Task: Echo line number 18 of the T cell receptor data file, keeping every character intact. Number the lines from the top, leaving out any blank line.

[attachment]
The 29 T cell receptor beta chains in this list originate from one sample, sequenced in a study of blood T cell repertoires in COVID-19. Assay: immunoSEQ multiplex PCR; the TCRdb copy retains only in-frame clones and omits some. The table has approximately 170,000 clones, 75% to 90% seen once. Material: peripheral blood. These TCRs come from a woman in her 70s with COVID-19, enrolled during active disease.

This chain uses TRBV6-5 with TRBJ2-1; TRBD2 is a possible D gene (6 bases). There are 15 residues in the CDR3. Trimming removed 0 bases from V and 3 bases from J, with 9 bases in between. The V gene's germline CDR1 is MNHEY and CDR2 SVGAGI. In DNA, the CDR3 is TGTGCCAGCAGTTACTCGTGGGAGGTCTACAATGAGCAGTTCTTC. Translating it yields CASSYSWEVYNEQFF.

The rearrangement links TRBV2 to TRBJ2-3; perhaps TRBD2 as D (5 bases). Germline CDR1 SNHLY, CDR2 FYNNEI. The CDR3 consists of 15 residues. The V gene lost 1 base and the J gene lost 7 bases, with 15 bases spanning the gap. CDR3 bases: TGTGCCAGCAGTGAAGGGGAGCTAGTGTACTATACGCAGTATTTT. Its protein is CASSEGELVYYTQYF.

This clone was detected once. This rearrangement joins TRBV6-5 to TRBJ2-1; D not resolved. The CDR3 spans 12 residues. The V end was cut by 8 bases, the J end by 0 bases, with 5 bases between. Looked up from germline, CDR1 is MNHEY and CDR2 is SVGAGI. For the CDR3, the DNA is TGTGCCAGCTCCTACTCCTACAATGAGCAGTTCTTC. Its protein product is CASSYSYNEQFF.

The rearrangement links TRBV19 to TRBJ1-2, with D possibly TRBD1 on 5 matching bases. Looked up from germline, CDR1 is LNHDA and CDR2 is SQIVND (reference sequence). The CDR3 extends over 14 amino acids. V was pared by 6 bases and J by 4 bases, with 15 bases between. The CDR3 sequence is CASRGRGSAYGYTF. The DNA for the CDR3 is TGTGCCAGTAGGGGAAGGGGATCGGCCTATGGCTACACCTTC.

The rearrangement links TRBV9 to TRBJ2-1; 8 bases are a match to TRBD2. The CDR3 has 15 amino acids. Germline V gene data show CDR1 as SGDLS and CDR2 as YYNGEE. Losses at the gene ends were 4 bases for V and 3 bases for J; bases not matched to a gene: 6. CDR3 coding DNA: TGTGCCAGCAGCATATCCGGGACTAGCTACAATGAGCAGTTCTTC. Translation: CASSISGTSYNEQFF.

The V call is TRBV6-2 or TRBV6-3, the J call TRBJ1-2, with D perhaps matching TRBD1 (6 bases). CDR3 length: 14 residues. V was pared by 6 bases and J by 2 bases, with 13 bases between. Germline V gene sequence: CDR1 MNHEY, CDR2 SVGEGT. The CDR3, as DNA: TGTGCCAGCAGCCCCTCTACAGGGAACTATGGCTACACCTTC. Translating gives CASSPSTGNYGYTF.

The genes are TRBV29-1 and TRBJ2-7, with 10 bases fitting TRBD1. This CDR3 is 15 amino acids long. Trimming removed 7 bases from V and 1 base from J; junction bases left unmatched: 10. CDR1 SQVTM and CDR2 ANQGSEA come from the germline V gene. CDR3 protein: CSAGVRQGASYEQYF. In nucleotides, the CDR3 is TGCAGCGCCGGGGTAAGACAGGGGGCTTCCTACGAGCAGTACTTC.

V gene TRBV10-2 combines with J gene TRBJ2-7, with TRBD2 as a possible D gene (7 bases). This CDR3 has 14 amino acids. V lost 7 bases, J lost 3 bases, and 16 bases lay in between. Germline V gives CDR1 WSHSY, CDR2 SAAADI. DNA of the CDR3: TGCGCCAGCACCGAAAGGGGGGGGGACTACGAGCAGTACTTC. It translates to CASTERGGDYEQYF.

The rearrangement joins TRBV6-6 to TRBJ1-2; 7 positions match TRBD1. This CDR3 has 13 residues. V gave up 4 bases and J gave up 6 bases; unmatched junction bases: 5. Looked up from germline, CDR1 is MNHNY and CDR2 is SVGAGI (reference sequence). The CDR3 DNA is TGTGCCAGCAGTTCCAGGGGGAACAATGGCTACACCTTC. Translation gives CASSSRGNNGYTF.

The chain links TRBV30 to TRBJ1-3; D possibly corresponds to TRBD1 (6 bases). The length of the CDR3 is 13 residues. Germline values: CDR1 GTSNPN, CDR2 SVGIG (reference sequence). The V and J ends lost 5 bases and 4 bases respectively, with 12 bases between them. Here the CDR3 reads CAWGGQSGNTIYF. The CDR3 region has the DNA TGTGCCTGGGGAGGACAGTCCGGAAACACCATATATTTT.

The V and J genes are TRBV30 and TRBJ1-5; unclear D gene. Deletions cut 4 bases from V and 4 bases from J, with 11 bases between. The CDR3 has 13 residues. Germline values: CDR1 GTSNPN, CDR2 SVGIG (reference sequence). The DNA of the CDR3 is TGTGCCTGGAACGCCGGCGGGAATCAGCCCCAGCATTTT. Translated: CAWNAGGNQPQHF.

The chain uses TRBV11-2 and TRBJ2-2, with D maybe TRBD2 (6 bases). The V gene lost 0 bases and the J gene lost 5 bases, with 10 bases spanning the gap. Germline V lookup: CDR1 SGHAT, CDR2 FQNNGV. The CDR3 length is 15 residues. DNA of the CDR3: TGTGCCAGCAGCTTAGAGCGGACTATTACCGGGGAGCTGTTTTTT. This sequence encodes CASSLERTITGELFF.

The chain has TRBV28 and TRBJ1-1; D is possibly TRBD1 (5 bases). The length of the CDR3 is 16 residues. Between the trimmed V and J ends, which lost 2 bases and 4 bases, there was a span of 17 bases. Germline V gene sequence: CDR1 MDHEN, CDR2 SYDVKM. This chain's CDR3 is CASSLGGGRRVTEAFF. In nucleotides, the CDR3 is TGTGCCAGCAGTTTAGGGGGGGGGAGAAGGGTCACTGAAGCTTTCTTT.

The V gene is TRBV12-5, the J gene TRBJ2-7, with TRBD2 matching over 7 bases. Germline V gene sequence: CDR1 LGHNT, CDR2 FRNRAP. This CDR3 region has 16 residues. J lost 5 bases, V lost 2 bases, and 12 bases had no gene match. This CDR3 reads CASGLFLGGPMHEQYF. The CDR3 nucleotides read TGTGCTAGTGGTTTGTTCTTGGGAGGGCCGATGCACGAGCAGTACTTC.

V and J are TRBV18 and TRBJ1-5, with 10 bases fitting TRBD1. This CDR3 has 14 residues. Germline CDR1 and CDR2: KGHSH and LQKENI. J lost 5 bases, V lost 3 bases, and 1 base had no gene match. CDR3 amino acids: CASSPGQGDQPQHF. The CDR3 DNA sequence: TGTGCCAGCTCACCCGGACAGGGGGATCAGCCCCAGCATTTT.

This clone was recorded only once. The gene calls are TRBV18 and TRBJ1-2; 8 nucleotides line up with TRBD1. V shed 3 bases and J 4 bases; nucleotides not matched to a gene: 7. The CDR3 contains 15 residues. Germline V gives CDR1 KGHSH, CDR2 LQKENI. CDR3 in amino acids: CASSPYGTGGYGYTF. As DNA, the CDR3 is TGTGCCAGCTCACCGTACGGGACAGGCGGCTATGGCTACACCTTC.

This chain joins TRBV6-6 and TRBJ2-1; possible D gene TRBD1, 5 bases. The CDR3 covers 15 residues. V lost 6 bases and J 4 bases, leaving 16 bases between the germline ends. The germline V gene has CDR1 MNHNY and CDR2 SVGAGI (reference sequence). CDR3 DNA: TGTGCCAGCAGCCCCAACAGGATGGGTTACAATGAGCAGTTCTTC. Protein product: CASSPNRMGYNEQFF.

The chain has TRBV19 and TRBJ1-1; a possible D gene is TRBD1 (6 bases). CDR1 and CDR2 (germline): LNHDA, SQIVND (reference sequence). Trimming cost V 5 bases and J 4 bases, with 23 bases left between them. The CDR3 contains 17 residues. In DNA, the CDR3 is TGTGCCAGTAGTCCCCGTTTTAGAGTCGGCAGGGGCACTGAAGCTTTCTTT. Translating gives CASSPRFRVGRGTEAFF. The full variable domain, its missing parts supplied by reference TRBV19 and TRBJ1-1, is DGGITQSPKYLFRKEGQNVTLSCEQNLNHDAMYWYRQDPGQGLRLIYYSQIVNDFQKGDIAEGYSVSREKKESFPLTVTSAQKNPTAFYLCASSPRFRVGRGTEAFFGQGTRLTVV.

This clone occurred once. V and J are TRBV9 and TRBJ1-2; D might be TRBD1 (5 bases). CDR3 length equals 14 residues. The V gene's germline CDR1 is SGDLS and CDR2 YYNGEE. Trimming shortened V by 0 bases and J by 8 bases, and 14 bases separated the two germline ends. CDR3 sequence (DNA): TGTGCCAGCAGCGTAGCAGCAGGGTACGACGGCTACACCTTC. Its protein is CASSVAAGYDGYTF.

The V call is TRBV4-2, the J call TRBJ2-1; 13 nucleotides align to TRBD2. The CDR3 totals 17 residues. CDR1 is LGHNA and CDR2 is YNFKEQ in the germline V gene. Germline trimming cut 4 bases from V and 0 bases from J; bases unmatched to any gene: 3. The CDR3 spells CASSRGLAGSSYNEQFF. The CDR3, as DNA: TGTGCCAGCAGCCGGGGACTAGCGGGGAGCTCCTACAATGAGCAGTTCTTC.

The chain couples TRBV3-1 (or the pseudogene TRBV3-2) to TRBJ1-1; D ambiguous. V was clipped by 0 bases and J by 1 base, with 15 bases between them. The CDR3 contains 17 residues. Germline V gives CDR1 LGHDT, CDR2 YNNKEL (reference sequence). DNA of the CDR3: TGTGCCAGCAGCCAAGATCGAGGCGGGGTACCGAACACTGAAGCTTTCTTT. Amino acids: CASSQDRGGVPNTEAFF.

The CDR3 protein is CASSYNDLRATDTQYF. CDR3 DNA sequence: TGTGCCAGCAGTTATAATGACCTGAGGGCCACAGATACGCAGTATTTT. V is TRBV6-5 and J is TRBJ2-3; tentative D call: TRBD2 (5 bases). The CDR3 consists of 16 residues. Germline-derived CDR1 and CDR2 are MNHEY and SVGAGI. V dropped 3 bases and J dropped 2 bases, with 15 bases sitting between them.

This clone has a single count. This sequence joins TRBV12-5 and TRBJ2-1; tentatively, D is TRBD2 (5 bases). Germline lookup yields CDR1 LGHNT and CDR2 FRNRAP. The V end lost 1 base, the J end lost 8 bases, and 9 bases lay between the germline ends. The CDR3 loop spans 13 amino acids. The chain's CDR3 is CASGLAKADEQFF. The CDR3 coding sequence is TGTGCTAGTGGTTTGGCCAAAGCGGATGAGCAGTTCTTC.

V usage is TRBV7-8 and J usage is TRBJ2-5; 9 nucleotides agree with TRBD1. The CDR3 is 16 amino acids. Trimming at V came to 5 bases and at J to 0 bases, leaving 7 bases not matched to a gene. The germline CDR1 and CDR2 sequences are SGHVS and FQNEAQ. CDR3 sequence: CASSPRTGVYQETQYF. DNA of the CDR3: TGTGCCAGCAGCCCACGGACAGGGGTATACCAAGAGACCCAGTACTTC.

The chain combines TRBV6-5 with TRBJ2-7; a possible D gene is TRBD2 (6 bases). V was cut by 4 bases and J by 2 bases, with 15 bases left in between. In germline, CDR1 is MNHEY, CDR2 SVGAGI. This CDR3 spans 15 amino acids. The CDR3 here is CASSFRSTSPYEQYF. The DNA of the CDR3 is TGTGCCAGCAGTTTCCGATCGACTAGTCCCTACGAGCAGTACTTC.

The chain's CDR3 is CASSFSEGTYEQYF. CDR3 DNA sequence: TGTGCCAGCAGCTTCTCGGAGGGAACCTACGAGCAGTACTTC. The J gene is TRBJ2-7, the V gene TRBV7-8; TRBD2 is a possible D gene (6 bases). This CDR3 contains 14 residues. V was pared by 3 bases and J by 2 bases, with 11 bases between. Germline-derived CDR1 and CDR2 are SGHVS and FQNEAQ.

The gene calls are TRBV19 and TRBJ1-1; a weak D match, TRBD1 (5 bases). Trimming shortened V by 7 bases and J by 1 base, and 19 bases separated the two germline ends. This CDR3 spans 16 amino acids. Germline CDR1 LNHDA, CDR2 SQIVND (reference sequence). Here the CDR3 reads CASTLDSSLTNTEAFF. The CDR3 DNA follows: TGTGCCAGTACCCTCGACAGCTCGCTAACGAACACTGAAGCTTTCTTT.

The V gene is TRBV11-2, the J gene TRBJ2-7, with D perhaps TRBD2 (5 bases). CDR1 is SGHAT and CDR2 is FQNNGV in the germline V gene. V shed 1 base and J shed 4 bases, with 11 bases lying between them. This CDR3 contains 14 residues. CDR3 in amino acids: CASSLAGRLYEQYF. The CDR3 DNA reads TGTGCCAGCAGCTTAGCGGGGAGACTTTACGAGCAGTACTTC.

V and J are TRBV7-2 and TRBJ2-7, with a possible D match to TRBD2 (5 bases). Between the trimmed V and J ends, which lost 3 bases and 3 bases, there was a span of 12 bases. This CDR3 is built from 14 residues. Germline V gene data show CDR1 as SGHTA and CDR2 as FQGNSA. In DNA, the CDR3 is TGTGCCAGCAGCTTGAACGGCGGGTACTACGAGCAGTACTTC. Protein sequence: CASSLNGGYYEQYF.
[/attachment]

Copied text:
This chain joins TRBV6-6 and TRBJ2-1; possible D gene TRBD1, 5 bases. The CDR3 covers 15 residues. V lost 6 bases and J 4 bases, leaving 16 bases between the germline ends. The germline V gene has CDR1 MNHNY and CDR2 SVGAGI (reference sequence). CDR3 DNA: TGTGCCAGCAGCCCCAACAGGATGGGTTACAATGAGCAGTTCTTC. Protein product: CASSPNRMGYNEQFF.